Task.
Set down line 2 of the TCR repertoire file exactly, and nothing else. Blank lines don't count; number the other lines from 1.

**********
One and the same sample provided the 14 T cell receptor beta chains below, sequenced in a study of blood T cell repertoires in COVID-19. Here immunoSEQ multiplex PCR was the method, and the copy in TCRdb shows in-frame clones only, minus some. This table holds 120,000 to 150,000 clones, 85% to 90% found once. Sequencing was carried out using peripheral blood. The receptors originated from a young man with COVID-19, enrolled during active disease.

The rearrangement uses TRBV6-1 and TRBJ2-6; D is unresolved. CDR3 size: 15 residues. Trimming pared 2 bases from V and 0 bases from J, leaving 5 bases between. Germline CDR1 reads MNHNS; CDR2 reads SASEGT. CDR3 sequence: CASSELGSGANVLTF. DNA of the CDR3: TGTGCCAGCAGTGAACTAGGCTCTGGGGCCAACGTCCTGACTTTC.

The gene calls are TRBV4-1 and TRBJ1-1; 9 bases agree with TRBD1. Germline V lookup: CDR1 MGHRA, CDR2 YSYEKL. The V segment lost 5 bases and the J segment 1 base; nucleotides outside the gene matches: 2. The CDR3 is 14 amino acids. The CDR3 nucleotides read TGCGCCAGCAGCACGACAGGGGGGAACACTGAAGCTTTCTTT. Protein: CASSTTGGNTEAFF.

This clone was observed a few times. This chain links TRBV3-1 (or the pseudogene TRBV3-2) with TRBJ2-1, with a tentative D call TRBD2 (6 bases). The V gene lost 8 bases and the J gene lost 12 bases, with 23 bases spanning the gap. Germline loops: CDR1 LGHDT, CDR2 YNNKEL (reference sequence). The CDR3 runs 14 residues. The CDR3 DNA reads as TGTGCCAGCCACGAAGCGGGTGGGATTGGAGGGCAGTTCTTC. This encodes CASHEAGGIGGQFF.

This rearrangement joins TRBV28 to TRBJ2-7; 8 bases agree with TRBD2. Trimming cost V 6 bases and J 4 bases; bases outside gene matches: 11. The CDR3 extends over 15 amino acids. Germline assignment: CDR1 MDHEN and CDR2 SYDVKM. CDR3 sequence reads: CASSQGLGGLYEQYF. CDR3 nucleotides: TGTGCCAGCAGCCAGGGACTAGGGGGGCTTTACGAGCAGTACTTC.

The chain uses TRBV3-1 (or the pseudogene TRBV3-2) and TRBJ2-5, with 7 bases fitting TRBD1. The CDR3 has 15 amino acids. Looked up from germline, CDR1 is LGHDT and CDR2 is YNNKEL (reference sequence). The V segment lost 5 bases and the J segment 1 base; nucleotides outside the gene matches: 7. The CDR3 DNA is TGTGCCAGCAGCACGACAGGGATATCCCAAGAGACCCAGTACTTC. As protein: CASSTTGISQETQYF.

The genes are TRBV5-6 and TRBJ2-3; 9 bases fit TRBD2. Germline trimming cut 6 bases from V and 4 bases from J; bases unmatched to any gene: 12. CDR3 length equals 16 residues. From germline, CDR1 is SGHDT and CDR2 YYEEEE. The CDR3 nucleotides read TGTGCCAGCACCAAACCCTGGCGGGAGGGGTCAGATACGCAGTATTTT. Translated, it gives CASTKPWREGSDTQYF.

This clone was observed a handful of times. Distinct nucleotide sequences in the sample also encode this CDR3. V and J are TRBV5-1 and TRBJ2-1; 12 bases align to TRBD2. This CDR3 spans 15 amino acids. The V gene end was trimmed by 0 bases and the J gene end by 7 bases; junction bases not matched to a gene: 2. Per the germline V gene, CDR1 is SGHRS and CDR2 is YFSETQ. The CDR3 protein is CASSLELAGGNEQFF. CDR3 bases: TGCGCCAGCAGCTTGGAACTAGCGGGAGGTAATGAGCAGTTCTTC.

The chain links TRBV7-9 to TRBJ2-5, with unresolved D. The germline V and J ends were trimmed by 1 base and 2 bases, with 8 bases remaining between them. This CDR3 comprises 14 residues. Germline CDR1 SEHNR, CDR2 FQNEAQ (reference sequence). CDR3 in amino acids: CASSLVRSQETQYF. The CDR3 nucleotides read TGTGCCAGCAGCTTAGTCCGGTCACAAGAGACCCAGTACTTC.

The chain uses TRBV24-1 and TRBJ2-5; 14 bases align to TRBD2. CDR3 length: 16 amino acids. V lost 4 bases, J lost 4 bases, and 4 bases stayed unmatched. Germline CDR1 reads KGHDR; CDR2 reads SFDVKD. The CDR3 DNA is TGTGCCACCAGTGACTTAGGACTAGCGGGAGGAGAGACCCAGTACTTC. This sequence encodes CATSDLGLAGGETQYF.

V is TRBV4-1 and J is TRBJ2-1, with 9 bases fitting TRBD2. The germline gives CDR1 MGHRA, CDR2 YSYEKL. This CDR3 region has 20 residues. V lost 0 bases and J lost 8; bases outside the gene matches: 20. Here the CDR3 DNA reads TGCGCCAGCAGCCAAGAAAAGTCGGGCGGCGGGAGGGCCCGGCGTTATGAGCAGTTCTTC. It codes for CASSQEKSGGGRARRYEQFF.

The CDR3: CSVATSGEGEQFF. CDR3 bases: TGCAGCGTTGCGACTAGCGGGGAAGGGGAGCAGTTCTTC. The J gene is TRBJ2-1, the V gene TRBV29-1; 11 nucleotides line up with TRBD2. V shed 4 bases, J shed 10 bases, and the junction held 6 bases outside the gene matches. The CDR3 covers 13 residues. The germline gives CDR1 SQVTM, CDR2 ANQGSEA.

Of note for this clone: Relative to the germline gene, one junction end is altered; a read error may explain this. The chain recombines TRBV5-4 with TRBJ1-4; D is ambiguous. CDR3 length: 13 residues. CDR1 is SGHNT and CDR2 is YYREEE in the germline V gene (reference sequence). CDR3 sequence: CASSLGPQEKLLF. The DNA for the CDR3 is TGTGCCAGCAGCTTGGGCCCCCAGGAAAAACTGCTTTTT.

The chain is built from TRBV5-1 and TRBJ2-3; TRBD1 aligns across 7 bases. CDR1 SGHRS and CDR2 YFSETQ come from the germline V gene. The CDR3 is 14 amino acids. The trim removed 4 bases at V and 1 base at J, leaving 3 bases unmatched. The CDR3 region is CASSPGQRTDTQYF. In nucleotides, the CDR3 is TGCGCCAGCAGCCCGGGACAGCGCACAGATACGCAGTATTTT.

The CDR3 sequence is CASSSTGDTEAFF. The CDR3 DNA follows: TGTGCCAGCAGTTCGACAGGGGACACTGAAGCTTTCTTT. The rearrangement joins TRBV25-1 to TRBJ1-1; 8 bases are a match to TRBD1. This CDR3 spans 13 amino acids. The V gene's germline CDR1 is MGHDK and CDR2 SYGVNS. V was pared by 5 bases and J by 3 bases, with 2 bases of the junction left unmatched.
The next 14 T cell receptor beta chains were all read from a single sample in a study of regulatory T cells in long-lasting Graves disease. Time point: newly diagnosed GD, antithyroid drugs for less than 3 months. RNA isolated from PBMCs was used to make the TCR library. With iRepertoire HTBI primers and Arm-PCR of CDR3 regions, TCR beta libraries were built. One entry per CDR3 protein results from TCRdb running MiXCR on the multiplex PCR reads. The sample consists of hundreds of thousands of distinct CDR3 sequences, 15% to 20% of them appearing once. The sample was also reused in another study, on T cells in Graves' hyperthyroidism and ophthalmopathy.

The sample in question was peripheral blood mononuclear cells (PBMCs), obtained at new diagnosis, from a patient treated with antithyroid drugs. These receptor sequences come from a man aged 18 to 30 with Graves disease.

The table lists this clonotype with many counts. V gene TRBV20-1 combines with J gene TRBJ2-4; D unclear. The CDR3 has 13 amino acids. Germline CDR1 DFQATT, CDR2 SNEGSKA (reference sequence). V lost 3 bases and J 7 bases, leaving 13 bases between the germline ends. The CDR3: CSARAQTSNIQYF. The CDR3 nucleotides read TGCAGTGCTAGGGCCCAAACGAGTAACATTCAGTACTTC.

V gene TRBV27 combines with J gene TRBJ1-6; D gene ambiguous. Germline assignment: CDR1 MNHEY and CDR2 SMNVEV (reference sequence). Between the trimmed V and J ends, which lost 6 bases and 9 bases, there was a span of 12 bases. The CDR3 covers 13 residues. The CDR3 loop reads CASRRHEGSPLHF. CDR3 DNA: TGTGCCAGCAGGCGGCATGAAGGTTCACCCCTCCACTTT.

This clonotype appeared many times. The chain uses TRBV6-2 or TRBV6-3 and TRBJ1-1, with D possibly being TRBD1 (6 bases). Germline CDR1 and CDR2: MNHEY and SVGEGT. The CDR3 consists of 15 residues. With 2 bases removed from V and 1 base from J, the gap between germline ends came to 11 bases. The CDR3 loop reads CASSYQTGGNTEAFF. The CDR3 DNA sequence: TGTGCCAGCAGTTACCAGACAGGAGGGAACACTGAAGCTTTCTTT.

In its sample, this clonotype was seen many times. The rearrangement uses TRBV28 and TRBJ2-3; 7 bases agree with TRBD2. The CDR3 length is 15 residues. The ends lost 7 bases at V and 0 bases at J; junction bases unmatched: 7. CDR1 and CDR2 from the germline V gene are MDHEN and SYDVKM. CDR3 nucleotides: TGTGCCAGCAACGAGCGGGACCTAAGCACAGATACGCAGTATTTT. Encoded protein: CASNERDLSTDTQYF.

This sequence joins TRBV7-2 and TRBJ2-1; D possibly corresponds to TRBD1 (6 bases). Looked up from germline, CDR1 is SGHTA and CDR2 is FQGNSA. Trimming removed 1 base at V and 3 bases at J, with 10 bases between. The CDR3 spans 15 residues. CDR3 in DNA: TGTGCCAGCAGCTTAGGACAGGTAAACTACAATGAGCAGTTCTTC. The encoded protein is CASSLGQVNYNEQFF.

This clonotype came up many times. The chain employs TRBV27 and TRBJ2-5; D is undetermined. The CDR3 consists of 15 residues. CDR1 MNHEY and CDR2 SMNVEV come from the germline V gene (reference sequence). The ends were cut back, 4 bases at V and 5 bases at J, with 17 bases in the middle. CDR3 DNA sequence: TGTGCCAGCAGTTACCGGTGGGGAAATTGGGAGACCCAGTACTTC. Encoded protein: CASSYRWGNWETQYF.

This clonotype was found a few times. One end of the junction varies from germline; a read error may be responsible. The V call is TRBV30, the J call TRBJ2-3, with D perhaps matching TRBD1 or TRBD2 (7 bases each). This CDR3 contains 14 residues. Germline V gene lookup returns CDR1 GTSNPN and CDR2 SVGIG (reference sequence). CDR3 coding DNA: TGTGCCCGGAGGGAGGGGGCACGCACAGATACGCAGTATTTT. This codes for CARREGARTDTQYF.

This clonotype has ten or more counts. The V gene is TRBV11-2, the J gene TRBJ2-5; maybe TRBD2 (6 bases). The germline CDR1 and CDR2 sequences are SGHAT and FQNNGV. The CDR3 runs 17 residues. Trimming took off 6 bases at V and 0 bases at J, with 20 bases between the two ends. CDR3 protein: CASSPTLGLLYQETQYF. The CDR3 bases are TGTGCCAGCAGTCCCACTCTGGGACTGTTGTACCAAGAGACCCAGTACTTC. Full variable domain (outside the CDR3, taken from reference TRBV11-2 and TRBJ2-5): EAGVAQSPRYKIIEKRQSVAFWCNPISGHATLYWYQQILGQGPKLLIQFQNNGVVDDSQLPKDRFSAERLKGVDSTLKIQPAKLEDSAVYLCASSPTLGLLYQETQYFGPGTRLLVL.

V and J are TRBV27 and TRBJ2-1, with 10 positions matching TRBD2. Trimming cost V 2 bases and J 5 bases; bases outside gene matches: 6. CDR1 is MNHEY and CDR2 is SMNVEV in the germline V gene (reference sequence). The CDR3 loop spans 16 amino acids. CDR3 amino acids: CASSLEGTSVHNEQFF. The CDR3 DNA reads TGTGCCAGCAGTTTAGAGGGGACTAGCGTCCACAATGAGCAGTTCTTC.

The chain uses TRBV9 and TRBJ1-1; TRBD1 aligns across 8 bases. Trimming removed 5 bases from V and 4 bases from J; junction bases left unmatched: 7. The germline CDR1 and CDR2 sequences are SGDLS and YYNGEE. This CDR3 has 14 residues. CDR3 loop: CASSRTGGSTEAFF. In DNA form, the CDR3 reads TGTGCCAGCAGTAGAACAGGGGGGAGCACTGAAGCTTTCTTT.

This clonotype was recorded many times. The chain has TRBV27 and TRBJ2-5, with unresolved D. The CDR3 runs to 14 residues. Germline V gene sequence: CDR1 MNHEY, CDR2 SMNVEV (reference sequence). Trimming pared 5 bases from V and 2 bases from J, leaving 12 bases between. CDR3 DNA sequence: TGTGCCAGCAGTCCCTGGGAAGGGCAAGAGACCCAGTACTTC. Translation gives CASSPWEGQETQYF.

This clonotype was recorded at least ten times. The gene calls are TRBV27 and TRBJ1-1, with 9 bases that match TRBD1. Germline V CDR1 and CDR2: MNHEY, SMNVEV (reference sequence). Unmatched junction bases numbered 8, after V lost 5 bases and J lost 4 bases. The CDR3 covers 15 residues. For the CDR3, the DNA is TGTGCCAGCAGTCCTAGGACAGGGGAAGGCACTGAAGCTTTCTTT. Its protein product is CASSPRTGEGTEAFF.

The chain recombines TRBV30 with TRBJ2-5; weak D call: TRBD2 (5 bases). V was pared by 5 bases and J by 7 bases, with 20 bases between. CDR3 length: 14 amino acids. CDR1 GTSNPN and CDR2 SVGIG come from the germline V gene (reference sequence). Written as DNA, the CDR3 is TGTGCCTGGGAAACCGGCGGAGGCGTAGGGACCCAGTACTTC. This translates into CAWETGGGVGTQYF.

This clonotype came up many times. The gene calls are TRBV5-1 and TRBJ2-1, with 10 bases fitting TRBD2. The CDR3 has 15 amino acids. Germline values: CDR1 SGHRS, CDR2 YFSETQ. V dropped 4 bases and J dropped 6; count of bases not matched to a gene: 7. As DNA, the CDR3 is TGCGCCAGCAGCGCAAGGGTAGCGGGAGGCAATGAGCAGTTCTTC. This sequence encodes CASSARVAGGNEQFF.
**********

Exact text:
The rearrangement uses TRBV6-1 and TRBJ2-6; D is unresolved. CDR3 size: 15 residues. Trimming pared 2 bases from V and 0 bases from J, leaving 5 bases between. Germline CDR1 reads MNHNS; CDR2 reads SASEGT. CDR3 sequence: CASSELGSGANVLTF. DNA of the CDR3: TGTGCCAGCAGTGAACTAGGCTCTGGGGCCAACGTCCTGACTTTC.